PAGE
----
It’s useful, when researching, to be able to consult people who were there. But go back more than a century or so — to the Regency in Britain, for example — and there are no living witnesses to consult. Regency novelists — like today’s guest, Elizabeth Rolls — have to rely on other sources.
You may imagine that “other sources” means dusty history books and written materials. But there’s much more than that.
And getting to grips with the non-written stuff can present the odd challenge if the author in question lives 12,000 miles away, in Australia.
As Elizabeth Rolls does…
Elizabeth Rolls loves her research
To research or not to research?
For me, research is a must. I’ve had a book kick off in my mind over a snippet about the crossroads burial of suicides in the early 19th century. The past is very much a foreign country, but add 12 000 miles into the equation and you have a real challenge. Continue reading →
Once upon a time, three writers of Mills & Boon Historicals got together to write a book. The three were Nicola Cornick, Joanna Maitland (me!), and Elizabeth Rolls. This is the cover story of that book of three interlinked novellas — A Regency Invitation.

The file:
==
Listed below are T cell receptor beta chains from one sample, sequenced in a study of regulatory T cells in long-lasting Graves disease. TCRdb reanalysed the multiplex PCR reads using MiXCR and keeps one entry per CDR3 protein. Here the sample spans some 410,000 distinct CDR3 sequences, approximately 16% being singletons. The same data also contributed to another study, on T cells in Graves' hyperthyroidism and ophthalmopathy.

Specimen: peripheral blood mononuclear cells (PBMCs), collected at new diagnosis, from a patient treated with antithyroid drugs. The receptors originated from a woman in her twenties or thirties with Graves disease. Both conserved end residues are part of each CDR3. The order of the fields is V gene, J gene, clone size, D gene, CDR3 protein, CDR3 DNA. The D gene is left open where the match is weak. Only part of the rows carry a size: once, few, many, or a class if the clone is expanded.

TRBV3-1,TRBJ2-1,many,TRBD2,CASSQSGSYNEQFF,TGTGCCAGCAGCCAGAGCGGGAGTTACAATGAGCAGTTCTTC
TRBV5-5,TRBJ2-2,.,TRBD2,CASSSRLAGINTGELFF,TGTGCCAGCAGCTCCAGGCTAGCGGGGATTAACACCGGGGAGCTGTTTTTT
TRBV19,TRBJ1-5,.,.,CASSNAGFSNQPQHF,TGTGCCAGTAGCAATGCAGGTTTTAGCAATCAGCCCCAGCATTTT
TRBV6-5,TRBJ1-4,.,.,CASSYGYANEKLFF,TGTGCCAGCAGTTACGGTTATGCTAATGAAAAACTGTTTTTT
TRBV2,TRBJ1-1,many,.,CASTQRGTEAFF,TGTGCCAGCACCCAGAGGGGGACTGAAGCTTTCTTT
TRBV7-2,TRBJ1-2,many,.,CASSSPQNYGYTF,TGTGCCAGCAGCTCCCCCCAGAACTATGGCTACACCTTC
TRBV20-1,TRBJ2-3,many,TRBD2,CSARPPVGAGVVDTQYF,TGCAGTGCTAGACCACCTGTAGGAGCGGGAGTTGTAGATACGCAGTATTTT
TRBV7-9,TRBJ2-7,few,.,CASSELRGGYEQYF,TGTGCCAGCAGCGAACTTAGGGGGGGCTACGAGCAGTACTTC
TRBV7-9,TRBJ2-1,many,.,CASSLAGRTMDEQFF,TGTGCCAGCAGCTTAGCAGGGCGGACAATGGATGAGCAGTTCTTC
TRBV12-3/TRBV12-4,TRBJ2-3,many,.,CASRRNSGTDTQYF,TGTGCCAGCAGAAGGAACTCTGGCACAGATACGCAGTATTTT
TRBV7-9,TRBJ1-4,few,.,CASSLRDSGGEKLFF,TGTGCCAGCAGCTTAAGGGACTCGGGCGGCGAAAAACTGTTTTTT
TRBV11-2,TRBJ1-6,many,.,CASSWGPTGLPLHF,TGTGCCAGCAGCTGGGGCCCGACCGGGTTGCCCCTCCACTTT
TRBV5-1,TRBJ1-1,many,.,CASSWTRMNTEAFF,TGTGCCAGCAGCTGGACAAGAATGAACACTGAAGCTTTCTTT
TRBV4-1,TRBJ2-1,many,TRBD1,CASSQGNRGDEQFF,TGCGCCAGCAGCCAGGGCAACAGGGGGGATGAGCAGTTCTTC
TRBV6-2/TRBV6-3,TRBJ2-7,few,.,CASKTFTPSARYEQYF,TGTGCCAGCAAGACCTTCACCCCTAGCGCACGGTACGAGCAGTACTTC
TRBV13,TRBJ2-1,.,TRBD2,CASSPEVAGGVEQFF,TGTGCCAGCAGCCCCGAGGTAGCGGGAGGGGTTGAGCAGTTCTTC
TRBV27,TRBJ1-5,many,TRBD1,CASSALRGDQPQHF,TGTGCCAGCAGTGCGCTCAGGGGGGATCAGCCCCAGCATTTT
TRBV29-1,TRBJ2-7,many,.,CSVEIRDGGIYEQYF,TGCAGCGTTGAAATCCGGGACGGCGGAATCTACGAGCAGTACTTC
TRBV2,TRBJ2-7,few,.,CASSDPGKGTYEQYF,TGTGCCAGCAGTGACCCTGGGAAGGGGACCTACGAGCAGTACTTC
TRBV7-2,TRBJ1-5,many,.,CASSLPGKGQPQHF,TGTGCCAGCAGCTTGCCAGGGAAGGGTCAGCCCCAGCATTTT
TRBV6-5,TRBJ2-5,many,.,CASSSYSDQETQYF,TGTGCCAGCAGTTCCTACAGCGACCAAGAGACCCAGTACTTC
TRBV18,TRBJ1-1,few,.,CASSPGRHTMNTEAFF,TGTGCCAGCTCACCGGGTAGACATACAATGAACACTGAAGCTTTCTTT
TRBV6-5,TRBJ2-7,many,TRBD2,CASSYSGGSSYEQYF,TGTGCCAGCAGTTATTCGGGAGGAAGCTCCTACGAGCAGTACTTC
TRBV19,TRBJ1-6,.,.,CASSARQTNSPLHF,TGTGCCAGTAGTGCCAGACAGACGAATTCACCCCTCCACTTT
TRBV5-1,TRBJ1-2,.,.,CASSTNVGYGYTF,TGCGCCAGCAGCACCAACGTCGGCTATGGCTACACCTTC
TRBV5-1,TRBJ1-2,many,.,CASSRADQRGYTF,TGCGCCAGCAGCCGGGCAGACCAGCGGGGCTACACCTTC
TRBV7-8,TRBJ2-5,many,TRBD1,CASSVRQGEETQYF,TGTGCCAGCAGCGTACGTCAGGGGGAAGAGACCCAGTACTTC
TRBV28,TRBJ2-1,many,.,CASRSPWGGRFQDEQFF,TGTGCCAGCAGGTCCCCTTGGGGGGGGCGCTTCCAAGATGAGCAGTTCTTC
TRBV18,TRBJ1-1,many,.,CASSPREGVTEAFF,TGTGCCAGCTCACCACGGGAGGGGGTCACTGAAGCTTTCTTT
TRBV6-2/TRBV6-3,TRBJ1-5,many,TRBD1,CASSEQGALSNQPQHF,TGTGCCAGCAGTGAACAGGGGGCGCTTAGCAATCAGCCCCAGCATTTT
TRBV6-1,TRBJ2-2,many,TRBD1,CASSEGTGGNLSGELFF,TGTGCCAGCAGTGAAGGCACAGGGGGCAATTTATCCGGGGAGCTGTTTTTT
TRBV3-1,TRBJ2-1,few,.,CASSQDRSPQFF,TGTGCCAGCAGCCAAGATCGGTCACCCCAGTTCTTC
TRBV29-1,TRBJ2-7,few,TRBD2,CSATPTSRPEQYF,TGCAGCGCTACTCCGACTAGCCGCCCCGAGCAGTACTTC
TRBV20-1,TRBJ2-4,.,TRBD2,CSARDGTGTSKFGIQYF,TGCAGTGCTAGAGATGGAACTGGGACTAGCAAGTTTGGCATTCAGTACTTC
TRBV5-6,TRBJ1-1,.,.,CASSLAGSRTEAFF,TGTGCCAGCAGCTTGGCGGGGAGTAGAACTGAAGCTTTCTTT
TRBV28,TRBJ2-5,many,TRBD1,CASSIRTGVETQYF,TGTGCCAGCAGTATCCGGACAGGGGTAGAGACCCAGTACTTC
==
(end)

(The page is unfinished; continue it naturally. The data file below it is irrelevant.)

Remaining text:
This blog is not about how the book was written, though we had great fun doing it, creating three love affairs and two mysteries at our Regency house party. No, this post is about the book’s cover — where it started, how it changed over time, and how different international markets adapted the cover look of A Regency Invitation to suit their readers.
Want to know how the Japanese market presents a romance set in Regency England? You can see it further down. And it may surprise you. Continue reading →